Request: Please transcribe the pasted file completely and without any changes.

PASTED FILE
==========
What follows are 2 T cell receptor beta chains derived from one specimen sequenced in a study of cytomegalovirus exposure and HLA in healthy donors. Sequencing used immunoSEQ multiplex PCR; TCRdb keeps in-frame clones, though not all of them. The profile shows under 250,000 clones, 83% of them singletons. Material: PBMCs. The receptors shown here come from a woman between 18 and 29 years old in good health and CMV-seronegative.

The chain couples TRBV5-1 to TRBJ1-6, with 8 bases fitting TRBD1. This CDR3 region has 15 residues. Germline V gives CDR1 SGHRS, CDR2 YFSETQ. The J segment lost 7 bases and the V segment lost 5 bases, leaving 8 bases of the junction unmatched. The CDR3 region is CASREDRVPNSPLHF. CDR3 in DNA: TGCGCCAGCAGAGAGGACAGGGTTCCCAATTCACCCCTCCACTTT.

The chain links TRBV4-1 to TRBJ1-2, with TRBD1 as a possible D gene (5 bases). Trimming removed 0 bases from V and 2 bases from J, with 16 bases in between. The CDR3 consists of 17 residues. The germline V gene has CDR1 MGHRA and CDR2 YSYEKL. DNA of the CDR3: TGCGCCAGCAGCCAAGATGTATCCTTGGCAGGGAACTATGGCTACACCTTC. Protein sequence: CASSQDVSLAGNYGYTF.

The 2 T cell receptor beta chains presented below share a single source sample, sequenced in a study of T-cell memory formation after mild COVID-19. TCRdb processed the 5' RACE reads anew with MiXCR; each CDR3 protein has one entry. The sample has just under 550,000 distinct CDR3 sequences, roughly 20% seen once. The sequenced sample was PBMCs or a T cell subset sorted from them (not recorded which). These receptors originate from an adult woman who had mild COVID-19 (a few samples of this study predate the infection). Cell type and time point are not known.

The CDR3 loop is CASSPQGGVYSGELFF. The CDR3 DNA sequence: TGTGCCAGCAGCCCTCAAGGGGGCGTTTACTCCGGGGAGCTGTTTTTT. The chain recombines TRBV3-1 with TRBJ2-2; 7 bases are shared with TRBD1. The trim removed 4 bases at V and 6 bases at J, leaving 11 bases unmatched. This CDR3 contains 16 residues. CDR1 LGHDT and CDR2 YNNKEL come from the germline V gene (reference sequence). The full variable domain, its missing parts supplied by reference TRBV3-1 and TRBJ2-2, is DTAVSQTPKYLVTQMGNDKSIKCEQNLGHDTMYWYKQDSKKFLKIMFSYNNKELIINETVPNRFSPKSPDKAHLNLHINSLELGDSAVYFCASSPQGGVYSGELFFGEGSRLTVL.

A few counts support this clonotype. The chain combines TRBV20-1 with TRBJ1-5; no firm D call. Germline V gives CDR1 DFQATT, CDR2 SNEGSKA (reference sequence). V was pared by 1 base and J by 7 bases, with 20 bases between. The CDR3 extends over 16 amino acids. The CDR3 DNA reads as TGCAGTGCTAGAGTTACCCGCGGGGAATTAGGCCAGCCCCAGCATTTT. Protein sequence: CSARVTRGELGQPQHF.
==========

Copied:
What follows are 2 T cell receptor beta chains derived from one specimen sequenced in a study of cytomegalovirus exposure and HLA in healthy donors. Sequencing used immunoSEQ multiplex PCR; TCRdb keeps in-frame clones, though not all of them. The profile shows under 250,000 clones, 83% of them singletons. Material: PBMCs. The receptors shown here come from a woman between 18 and 29 years old in good health and CMV-seronegative.

The chain couples TRBV5-1 to TRBJ1-6, with 8 bases fitting TRBD1. This CDR3 region has 15 residues. Germline V gives CDR1 SGHRS, CDR2 YFSETQ. The J segment lost 7 bases and the V segment lost 5 bases, leaving 8 bases of the junction unmatched. The CDR3 region is CASREDRVPNSPLHF. CDR3 in DNA: TGCGCCAGCAGAGAGGACAGGGTTCCCAATTCACCCCTCCACTTT.

The chain links TRBV4-1 to TRBJ1-2, with TRBD1 as a possible D gene (5 bases). Trimming removed 0 bases from V and 2 bases from J, with 16 bases in between. The CDR3 consists of 17 residues. The germline V gene has CDR1 MGHRA and CDR2 YSYEKL. DNA of the CDR3: TGCGCCAGCAGCCAAGATGTATCCTTGGCAGGGAACTATGGCTACACCTTC. Protein sequence: CASSQDVSLAGNYGYTF.

The 2 T cell receptor beta chains presented below share a single source sample, sequenced in a study of T-cell memory formation after mild COVID-19. TCRdb processed the 5' RACE reads anew with MiXCR; each CDR3 protein has one entry. The sample has just under 550,000 distinct CDR3 sequences, roughly 20% seen once. The sequenced sample was PBMCs or a T cell subset sorted from them (not recorded which). These receptors originate from an adult woman who had mild COVID-19 (a few samples of this study predate the infection). Cell type and time point are not known.

The CDR3 loop is CASSPQGGVYSGELFF. The CDR3 DNA sequence: TGTGCCAGCAGCCCTCAAGGGGGCGTTTACTCCGGGGAGCTGTTTTTT. The chain recombines TRBV3-1 with TRBJ2-2; 7 bases are shared with TRBD1. The trim removed 4 bases at V and 6 bases at J, leaving 11 bases unmatched. This CDR3 contains 16 residues. CDR1 LGHDT and CDR2 YNNKEL come from the germline V gene (reference sequence). The full variable domain, its missing parts supplied by reference TRBV3-1 and TRBJ2-2, is DTAVSQTPKYLVTQMGNDKSIKCEQNLGHDTMYWYKQDSKKFLKIMFSYNNKELIINETVPNRFSPKSPDKAHLNLHINSLELGDSAVYFCASSPQGGVYSGELFFGEGSRLTVL.

A few counts support this clonotype. The chain combines TRBV20-1 with TRBJ1-5; no firm D call. Germline V gives CDR1 DFQATT, CDR2 SNEGSKA (reference sequence). V was pared by 1 base and J by 7 bases, with 20 bases between. The CDR3 extends over 16 amino acids. The CDR3 DNA reads as TGCAGTGCTAGAGTTACCCGCGGGGAATTAGGCCAGCCCCAGCATTTT. Protein sequence: CSARVTRGELGQPQHF.